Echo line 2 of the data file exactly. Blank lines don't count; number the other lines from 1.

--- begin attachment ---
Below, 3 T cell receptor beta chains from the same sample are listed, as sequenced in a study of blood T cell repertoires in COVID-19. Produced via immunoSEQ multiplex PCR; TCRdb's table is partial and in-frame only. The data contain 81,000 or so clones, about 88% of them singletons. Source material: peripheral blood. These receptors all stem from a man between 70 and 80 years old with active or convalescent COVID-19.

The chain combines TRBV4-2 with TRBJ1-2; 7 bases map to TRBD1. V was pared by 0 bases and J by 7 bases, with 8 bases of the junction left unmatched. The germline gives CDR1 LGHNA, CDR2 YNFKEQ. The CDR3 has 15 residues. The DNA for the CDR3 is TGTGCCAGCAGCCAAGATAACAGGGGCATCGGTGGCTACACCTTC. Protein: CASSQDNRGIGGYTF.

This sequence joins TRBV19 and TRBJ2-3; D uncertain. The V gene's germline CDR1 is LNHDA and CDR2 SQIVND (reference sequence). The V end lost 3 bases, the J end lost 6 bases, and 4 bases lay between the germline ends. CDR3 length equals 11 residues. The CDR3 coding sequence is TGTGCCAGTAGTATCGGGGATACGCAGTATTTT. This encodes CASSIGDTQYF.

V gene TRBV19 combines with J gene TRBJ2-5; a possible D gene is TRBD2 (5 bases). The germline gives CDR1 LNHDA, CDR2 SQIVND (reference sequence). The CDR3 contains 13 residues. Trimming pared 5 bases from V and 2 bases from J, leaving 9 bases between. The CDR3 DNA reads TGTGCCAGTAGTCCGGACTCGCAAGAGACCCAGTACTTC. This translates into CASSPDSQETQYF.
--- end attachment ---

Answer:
The chain combines TRBV4-2 with TRBJ1-2; 7 bases map to TRBD1. V was pared by 0 bases and J by 7 bases, with 8 bases of the junction left unmatched. The germline gives CDR1 LGHNA, CDR2 YNFKEQ. The CDR3 has 15 residues. The DNA for the CDR3 is TGTGCCAGCAGCCAAGATAACAGGGGCATCGGTGGCTACACCTTC. Protein: CASSQDNRGIGGYTF.